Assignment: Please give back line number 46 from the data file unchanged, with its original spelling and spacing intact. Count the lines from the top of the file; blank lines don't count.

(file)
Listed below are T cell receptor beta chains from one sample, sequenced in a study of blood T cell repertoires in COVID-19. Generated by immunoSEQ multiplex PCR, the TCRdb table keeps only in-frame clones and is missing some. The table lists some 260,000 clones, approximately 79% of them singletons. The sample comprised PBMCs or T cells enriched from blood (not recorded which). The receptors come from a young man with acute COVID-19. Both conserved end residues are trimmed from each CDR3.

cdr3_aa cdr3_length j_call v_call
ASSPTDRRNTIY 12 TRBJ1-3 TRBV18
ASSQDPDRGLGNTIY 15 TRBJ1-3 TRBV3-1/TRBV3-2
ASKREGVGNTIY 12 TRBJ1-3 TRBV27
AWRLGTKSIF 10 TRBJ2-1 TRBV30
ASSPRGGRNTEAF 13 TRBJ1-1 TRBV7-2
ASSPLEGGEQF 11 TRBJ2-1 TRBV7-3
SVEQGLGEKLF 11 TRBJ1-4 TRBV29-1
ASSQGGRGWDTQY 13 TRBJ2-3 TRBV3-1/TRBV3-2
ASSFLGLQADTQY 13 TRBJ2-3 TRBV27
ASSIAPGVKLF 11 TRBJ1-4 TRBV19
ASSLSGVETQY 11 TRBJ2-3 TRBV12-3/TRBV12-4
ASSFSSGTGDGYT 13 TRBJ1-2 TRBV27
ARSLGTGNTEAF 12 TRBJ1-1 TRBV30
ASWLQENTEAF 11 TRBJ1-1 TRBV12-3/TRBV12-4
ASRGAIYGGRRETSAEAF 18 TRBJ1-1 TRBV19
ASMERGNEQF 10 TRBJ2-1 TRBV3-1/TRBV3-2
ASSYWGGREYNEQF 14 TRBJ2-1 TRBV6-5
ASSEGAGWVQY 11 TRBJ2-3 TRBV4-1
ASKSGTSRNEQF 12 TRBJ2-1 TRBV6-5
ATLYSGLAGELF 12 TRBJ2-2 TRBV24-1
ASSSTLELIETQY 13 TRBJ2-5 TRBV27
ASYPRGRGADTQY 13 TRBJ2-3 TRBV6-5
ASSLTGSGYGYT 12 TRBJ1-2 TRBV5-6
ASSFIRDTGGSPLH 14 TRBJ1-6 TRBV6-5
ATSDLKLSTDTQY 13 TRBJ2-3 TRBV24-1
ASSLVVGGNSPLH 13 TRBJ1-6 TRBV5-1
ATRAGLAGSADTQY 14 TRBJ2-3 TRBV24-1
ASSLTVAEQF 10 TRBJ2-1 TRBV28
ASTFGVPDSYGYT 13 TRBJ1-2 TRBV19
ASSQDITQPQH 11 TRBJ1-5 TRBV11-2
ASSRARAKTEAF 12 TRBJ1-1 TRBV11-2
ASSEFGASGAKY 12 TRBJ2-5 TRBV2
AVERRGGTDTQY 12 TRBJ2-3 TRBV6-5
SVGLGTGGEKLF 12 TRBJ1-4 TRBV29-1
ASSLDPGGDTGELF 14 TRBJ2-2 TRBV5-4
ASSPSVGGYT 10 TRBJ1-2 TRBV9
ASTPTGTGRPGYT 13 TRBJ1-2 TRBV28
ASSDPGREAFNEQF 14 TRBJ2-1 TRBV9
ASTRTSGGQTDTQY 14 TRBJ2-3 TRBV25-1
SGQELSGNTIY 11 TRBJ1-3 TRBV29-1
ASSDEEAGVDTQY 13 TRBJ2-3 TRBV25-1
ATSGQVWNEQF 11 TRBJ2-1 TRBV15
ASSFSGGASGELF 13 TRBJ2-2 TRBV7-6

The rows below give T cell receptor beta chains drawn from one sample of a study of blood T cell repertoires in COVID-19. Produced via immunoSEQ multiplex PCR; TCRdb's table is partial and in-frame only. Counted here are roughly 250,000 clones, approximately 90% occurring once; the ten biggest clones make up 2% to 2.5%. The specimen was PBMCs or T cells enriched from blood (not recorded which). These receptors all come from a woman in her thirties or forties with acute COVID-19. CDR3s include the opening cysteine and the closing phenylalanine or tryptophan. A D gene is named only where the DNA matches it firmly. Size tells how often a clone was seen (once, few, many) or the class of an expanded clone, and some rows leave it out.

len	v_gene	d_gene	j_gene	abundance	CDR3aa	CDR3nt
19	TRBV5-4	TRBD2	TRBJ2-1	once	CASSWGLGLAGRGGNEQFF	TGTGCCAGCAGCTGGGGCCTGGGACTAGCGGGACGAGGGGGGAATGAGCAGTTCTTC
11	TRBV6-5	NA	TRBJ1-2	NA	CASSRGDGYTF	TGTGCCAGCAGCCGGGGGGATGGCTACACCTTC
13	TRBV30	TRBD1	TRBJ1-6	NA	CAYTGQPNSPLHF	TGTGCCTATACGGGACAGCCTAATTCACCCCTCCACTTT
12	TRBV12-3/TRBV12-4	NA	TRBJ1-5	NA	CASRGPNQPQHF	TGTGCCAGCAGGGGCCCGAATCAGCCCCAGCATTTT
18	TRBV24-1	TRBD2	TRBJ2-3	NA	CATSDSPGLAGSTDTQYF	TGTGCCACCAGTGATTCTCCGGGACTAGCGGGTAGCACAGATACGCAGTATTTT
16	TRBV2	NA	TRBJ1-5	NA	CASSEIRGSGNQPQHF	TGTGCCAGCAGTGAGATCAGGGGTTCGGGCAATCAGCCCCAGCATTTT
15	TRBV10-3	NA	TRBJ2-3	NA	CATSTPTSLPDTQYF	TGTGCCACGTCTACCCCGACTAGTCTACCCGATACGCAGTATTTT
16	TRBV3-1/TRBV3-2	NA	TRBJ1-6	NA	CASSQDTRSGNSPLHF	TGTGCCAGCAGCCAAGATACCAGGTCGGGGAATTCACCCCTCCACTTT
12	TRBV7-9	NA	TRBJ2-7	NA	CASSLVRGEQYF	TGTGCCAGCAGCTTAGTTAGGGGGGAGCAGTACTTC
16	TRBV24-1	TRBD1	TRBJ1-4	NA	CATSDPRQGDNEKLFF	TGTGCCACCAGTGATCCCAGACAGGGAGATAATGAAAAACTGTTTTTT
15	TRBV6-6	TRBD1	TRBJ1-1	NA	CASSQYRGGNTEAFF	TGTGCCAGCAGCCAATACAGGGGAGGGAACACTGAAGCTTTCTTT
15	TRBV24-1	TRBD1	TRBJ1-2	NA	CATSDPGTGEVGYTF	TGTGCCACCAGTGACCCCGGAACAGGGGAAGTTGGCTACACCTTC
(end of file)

The rows below give T cell receptor beta chains drawn from one sample of a study of blood T cell repertoires in COVID-19. Produced via immunoSEQ multiplex PCR; TCRdb's table is partial and in-frame only. Counted here are roughly 250,000 clones, approximately 90% occurring once; the ten biggest clones make up 2% to 2.5%. The specimen was PBMCs or T cells enriched from blood (not recorded which). These receptors all come from a woman in her thirties or forties with acute COVID-19. CDR3s include the opening cysteine and the closing phenylalanine or tryptophan. A D gene is named only where the DNA matches it firmly. Size tells how often a clone was seen (once, few, many) or the class of an expanded clone, and some rows leave it out.